The Big Four could see profitability plunge to 5%.
China's four largest state-owned banks could see profit growth plummet to a miniscule 5% this year from an average of over 20% the past few years. That would be the weakest growth since the banks began trading in 2005.
The worrisome estimate comes despite Agricultural Bank of China and Bank of China exceeding third-quarter profit expectations, helped by the central bank’s decision to allow lenders to set their own loan rates. International Commercial Bank of China, the country's largest lender, said it expects net interest margins to fluctuate around current levels or about 2.7%.
Rate cuts by the People's Bank of China, the central bank, have brought with it lower margins. This drop in profitability will be felt most keenly by smaller banks which have no choice but to compete with the Big Four by offering cheaper loans.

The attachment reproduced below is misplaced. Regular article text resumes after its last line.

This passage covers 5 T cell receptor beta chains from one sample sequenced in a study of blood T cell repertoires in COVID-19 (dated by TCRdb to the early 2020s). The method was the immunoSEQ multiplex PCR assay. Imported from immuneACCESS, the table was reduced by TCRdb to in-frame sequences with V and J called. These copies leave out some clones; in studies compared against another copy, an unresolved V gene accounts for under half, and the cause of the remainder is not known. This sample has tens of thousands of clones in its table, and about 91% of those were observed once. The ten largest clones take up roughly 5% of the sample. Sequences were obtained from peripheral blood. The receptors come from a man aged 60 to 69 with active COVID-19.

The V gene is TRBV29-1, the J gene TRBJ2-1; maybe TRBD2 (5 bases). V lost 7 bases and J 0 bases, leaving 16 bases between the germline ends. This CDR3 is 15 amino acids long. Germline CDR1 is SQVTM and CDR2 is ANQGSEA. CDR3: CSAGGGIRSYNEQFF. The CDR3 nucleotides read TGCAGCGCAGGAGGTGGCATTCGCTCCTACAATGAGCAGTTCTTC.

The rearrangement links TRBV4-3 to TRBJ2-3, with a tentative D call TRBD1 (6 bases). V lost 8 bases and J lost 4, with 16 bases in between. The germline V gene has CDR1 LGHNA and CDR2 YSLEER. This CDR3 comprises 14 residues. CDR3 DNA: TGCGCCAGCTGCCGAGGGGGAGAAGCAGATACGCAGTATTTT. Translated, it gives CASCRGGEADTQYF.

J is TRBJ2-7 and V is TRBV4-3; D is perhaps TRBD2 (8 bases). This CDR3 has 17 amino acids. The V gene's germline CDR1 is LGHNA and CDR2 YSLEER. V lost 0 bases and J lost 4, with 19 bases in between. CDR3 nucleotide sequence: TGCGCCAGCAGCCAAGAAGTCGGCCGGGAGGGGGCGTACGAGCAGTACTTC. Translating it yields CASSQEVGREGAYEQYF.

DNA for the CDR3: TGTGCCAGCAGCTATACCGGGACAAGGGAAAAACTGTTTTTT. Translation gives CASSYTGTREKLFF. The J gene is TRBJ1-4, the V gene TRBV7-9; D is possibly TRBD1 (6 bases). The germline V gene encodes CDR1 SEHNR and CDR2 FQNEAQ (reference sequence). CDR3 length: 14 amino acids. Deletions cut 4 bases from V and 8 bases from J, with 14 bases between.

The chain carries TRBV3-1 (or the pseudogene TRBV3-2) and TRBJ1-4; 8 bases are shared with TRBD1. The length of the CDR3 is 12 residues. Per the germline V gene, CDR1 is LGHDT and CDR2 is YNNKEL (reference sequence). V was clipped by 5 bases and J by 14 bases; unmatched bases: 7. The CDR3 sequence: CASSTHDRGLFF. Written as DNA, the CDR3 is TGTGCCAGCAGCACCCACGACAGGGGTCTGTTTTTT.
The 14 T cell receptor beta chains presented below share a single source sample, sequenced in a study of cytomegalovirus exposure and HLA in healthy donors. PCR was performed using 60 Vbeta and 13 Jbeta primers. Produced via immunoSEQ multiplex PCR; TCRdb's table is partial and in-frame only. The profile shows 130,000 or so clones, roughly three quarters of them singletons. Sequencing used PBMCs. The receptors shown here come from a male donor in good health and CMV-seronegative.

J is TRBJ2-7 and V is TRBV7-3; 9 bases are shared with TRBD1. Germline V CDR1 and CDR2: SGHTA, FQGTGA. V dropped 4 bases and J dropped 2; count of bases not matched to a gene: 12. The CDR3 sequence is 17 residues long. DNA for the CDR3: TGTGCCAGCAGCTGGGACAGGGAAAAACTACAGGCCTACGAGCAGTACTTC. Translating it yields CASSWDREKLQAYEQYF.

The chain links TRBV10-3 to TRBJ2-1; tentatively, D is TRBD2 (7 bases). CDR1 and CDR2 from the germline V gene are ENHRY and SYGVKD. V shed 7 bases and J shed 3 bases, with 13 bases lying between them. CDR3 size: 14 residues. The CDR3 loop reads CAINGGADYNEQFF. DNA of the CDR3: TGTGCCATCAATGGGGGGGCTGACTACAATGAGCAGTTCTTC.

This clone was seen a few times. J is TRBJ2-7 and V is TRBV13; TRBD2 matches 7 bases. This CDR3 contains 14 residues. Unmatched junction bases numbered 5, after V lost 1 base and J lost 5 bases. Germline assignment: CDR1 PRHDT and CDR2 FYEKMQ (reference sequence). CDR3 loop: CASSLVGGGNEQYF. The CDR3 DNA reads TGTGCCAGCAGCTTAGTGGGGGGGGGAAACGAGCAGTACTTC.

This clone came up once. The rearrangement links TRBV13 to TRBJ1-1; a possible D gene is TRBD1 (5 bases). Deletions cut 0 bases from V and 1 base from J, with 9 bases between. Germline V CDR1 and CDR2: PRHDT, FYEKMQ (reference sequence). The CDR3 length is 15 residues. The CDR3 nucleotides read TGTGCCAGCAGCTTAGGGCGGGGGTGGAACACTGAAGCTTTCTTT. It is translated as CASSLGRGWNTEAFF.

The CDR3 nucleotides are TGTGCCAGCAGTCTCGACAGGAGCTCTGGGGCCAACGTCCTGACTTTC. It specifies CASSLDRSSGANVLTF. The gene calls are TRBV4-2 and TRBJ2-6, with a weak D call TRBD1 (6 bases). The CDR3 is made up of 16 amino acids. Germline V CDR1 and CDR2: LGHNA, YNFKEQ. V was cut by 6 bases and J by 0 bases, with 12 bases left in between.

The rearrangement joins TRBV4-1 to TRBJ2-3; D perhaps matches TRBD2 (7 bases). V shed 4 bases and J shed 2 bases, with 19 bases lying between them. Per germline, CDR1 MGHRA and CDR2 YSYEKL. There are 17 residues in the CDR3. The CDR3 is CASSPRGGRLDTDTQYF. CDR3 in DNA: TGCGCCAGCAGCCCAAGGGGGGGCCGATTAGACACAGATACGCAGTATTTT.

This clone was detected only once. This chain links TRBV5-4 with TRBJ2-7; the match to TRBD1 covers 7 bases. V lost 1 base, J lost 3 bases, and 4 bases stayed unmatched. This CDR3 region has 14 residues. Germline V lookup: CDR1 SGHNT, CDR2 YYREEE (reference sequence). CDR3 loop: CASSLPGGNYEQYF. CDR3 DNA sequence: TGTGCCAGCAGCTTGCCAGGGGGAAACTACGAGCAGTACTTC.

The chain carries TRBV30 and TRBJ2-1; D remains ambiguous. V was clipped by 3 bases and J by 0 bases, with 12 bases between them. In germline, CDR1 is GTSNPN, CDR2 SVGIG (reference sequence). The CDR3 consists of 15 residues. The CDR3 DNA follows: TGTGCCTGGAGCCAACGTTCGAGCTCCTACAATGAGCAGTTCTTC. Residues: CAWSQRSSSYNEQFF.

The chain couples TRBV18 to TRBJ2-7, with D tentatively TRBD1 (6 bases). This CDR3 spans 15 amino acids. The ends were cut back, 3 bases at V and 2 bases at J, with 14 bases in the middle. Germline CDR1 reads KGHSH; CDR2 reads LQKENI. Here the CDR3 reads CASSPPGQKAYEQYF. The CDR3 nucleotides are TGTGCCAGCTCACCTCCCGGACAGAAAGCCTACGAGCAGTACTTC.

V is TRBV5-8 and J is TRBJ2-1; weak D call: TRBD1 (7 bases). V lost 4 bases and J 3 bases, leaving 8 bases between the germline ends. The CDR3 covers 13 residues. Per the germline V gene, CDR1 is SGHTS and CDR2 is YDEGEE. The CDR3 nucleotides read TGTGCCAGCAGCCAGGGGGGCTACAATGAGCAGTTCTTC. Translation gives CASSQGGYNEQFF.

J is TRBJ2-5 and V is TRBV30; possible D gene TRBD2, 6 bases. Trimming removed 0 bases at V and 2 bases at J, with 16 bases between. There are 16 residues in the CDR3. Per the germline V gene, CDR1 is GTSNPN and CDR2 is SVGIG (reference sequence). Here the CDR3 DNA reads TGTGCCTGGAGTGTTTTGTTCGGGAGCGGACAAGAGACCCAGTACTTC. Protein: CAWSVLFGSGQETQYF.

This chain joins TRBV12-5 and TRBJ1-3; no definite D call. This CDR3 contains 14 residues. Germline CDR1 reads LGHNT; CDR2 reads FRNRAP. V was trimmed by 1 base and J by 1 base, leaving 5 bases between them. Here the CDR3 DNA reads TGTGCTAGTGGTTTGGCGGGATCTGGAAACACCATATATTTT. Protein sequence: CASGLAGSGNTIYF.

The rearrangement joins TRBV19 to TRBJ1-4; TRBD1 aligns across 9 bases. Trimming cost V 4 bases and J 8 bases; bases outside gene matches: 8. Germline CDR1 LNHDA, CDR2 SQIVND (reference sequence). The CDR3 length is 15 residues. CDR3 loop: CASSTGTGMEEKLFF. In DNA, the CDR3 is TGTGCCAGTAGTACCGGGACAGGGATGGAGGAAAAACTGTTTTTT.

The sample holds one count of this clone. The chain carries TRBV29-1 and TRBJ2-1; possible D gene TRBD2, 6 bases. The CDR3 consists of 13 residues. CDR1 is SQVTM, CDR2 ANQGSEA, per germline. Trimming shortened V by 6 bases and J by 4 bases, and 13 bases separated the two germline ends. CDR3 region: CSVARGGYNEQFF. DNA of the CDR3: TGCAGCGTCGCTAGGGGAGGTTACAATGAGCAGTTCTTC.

The problems of smaller banks will also be worsened by a scramble for deposits after the central bank gave banks more leeway in setting their own deposit rates, on top of loan rates.
“None of them have enough market share to have the ability to fix interest rates,” said Jim Antos, an analyst at Mizuho Securities in Hong Kong.
The rosy third quarter earnings growth posted by the Big Four would have been smaller if they had taken bigger impairment charges by putting aside more funds as provisions for bad loans. By cutting back on provisions, a larger part of a bank’s revenue can be counted as profit.
Bank of China would have seen its earnings slashed by HK$2.5 billion in July-September if it had set aside more funds to cover potential bad loans. ICBC reduced impairment charges by about 1.9 billion yuan in the quarter from a year earlier.
On average, China’s banks set aside 50 basis points of their loan books as impairment charges. A basis point is 0.01%.
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